mRNA or ChAd0x1 COVID-19 vaccination of adolescents induces robust antibody and cellular responses with continued recognition of omicron following mRNA-1273

Dowell, A. C. et al. (2022) mRNA or ChAd0x1 COVID-19 vaccination of adolescents induces robust antibody and cellular responses with continued recognition of omicron following mRNA-1273. Frontiers in Immunology, 13, 882515. (doi: 10.3389/fimmu.2022.882515) (PMID:35720281) (PMCID:PMC9201026)

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Children and adolescents generally experience mild COVID-19. However, those with underlying physical health conditions are at a significantly increased risk of severe disease. Here, we present a comprehensive analysis of antibody and cellular responses in adolescents with severe neuro-disabilities who received COVID-19 vaccination with either ChAdOx1 (n=6) or an mRNA vaccine (mRNA-1273, n=8, BNT162b2, n=1). Strong immune responses were observed after vaccination and antibody levels and neutralisation titres were both higher after two doses. Both measures were also higher after mRNA vaccination and were further enhanced by prior natural infection where one vaccine dose was sufficient to generate peak antibody response. Robust T-cell responses were generated after dual vaccination and were also higher following mRNA vaccination. Early T-cells were characterised by a dominant effector-memory CD4+ T-cell population with a type-1 cytokine signature with additional production of IL-10. Antibody levels were well-maintained for at least 3 months after vaccination and 3 of 4 donors showed measurable neutralisation titres against the Omicron variant. T-cell responses also remained robust, with generation of a central/stem cell memory pool and showed strong reactivity against Omicron spike. These data demonstrate that COVID-19 vaccines display strong immunogenicity in adolescents and that dual vaccination, or single vaccination following prior infection, generate higher immune responses than seen after natural infection and develop activity against Omicron. Initial evidence suggests that mRNA vaccination elicits stronger immune responses than adenoviral delivery, although the latter is also higher than seen in adult populations. COVID-19 vaccines are therefore highly immunogenic in high-risk adolescents and dual vaccination might be able to provide relative protection against the Omicron variant that is currently globally dominant.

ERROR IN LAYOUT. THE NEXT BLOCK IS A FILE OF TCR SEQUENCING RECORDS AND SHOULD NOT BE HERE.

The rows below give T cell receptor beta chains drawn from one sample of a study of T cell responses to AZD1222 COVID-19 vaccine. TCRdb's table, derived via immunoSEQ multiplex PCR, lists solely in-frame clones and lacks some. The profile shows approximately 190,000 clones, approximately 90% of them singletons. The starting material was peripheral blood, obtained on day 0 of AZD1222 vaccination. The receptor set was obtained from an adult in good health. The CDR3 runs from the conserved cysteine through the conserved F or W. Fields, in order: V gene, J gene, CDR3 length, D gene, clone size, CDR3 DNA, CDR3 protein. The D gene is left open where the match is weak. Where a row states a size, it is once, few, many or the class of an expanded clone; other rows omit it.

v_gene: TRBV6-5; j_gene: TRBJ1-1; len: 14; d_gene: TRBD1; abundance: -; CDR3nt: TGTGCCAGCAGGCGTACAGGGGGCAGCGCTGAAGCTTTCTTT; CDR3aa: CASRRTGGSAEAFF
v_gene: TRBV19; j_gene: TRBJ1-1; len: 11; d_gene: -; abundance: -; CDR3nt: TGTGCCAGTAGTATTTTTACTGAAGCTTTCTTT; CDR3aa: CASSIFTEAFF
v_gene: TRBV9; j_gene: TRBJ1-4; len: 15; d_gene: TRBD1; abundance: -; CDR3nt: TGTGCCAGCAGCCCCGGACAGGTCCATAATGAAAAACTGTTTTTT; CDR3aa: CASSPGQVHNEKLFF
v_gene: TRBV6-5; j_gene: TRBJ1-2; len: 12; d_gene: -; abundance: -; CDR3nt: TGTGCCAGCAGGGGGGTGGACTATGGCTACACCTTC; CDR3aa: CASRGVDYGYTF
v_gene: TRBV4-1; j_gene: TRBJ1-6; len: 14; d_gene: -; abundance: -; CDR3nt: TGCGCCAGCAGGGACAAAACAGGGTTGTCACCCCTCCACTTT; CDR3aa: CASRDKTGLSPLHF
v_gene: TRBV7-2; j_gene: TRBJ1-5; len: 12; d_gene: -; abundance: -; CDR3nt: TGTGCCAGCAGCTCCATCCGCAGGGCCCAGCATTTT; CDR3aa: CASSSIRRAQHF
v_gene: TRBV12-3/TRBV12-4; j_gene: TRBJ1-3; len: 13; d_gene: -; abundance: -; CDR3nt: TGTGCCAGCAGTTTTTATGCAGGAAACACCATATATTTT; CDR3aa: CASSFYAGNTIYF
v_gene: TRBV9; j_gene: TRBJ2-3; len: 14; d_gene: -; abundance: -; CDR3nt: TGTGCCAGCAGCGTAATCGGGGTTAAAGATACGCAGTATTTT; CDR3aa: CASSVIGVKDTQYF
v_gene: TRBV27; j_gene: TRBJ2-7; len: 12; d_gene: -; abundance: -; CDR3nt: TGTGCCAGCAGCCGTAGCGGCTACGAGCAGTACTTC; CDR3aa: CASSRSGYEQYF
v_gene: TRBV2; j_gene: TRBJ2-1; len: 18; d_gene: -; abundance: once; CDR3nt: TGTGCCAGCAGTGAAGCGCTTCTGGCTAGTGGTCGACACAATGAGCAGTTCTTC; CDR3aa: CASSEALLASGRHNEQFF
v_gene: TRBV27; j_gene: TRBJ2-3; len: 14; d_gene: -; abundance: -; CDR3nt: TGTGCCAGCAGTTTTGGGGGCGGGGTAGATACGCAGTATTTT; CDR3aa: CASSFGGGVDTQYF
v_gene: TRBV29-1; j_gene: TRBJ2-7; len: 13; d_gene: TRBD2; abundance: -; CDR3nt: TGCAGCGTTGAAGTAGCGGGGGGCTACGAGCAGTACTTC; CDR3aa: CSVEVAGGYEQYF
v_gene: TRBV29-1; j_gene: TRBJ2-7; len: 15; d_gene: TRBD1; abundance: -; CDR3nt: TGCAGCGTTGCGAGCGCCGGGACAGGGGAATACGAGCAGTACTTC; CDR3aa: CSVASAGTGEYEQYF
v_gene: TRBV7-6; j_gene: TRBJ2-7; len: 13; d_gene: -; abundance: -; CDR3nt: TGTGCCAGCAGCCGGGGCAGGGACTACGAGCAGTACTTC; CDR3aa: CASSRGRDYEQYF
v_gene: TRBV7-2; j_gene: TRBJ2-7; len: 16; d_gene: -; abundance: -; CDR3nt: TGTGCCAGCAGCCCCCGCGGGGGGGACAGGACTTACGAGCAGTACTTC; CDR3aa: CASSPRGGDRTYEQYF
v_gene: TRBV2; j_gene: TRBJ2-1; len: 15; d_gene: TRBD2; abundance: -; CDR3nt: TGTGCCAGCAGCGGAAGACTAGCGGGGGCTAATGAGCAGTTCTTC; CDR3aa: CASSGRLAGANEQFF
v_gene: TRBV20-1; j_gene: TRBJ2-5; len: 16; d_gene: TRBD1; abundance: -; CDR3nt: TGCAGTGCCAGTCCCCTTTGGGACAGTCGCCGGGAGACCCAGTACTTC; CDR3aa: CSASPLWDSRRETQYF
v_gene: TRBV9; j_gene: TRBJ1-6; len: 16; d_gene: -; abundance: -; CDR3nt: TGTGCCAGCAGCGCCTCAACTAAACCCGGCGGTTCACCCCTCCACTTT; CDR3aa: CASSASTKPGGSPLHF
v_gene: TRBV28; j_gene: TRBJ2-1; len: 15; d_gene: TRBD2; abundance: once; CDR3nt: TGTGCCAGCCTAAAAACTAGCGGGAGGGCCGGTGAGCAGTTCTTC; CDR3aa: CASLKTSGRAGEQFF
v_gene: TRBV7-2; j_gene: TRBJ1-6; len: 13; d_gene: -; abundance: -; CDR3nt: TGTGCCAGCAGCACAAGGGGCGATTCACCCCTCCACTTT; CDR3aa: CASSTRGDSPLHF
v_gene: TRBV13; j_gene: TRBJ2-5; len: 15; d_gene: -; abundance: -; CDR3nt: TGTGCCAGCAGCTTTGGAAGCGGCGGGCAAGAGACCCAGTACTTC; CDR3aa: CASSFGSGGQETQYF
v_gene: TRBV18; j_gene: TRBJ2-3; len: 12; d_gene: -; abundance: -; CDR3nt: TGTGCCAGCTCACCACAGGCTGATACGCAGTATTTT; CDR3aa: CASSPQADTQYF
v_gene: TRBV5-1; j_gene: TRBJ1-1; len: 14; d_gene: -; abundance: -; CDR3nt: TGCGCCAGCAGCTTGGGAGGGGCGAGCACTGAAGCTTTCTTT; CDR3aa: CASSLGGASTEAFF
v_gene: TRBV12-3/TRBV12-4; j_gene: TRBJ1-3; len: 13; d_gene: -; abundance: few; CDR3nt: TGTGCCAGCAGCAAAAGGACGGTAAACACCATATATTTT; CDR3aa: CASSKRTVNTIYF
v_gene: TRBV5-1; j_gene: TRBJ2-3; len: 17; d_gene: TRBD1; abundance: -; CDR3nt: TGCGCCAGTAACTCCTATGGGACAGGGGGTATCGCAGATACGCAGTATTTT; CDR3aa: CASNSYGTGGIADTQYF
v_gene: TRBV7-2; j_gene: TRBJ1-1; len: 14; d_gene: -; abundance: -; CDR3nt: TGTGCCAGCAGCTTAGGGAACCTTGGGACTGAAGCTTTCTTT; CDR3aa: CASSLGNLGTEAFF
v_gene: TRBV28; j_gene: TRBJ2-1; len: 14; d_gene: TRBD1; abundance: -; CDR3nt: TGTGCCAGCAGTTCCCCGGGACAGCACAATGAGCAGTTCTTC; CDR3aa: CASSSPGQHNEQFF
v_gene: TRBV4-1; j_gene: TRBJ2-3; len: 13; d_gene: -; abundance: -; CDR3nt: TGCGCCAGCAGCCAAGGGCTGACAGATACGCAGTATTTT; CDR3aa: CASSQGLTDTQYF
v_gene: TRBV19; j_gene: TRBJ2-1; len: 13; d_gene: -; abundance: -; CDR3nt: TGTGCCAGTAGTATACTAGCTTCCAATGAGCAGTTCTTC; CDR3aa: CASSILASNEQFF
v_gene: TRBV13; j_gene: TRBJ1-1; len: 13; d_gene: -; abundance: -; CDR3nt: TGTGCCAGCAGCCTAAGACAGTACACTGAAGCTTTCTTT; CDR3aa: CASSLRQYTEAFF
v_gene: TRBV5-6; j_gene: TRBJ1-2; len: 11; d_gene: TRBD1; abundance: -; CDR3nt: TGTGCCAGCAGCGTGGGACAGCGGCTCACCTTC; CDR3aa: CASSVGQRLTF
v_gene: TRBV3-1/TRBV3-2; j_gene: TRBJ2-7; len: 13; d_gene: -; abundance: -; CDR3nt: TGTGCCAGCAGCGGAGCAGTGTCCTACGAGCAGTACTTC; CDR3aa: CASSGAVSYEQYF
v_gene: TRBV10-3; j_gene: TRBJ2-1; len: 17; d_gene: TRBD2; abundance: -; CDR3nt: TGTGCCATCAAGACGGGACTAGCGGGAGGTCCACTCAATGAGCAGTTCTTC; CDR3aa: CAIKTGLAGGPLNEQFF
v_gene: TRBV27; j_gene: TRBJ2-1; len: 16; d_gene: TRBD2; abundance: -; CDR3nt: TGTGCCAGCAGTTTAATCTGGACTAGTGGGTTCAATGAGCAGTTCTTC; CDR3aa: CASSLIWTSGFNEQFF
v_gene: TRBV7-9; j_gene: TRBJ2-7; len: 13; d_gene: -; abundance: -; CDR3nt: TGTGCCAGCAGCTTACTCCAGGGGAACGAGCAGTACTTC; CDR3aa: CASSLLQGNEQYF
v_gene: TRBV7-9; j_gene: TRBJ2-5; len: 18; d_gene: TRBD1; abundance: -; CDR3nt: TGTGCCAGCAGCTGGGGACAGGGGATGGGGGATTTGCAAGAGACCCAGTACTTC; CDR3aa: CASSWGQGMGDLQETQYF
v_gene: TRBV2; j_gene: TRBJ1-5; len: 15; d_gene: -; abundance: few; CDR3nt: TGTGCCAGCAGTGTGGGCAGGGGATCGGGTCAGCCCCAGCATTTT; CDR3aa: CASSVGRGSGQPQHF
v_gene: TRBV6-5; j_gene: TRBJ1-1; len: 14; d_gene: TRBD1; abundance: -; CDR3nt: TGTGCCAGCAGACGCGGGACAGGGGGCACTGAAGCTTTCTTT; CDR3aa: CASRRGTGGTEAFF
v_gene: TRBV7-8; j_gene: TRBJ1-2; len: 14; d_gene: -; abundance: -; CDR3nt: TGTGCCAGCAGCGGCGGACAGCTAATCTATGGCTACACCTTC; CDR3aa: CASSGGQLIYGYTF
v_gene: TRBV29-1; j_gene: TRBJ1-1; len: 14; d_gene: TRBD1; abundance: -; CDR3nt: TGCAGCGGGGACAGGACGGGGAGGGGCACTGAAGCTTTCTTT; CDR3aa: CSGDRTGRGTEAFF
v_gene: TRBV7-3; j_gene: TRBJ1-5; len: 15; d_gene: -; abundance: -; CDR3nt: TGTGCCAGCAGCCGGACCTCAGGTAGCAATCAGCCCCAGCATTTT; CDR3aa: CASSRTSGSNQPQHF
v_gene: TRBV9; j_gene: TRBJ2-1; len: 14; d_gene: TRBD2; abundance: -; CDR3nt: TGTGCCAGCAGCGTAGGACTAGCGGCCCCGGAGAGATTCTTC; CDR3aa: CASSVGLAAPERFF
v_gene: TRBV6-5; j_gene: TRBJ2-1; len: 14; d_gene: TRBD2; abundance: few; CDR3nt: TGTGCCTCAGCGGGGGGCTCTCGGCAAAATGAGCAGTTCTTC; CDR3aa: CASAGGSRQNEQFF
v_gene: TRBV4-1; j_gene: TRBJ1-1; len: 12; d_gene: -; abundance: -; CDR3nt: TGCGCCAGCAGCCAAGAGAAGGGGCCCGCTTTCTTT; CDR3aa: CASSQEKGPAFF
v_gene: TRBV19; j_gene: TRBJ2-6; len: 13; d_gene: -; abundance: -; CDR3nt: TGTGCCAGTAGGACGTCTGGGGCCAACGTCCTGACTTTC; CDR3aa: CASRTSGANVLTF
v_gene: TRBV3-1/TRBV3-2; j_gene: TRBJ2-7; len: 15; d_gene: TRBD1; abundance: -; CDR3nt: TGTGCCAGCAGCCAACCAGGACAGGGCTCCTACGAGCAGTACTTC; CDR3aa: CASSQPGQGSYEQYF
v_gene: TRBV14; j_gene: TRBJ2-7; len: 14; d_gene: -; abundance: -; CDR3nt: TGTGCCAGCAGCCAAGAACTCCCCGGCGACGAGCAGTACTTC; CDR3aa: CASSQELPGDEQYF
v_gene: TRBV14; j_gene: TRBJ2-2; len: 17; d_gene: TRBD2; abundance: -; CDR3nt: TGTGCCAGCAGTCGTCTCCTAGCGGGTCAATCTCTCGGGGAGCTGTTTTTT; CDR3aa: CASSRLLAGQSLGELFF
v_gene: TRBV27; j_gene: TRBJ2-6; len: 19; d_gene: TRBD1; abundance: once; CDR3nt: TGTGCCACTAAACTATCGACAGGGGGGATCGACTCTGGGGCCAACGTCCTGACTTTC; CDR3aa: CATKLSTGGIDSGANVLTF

Item Type:Articles
Keywords:Immunology, COVID-19, vaccine, paediatric, T-cell, antibody, neuro-disabilities, high-risk patients.
Glasgow Author(s) Enlighten ID:Willett, Professor Brian and Scott, Mr Sam and Davis, Dr Chris and Logan, Miss Nicola
Creator Roles:
Davis, C.Methodology, Formal analysis, Investigation, Supervision, Funding acquisition, Writing – review and editing
Scott, S.Investigation, Writing – review and editing
Logan, N.Investigation, Writing – review and editing
Willett, B. J.Methodology, Formal analysis, Resources, Supervision, Funding acquisition, Writing – review and editing
Authors: Dowell, A. C., Powell, A. A., Davis, C., Scott, S., Logan, N., Willett, B. J., Bruton, R., Ayodele, M., Jinks, E., Gunn, J., Spalkova, E., Sylla, P., Nicol, S. M., Zuo, J., Ireland, G., Okike, I., Baawuah, F., Beckmann, J., Ahmad, S., Garstang, J., Brent, A. J., Brent, B., White, M., Collins, A., Davis, F., Lim, M., Cohen, J., Kenny, J., Linley, E., Poh, J., Amirthalingam, G., Brown, K., Ramsay, M. E., Azad, R., Wright, J., Waiblinger, D., Moss, P., and Ladhani, S. N.
College/School:College of Medical Veterinary and Life Sciences > School of Infection & Immunity > Centre for Virus Research
Journal Name:Frontiers in Immunology
Publisher:Frontiers Media
ISSN (Online):1664-3224
Copyright Holders:Copyright © 2022 The Authors
First Published:First published in Frontiers in Immunology 13: 882515
Publisher Policy:Reproduced under a Creative Commons License

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Project CodeAward NoProject NamePrincipal InvestigatorFunder's NameFunder RefLead Dept
172630014Cross-Cutting Programme – Viral Genomics and Bioinformatics (Programme 9)David RobertsonMedical Research Council (MRC)MC_UU_12014/12III - Centre for Virus Research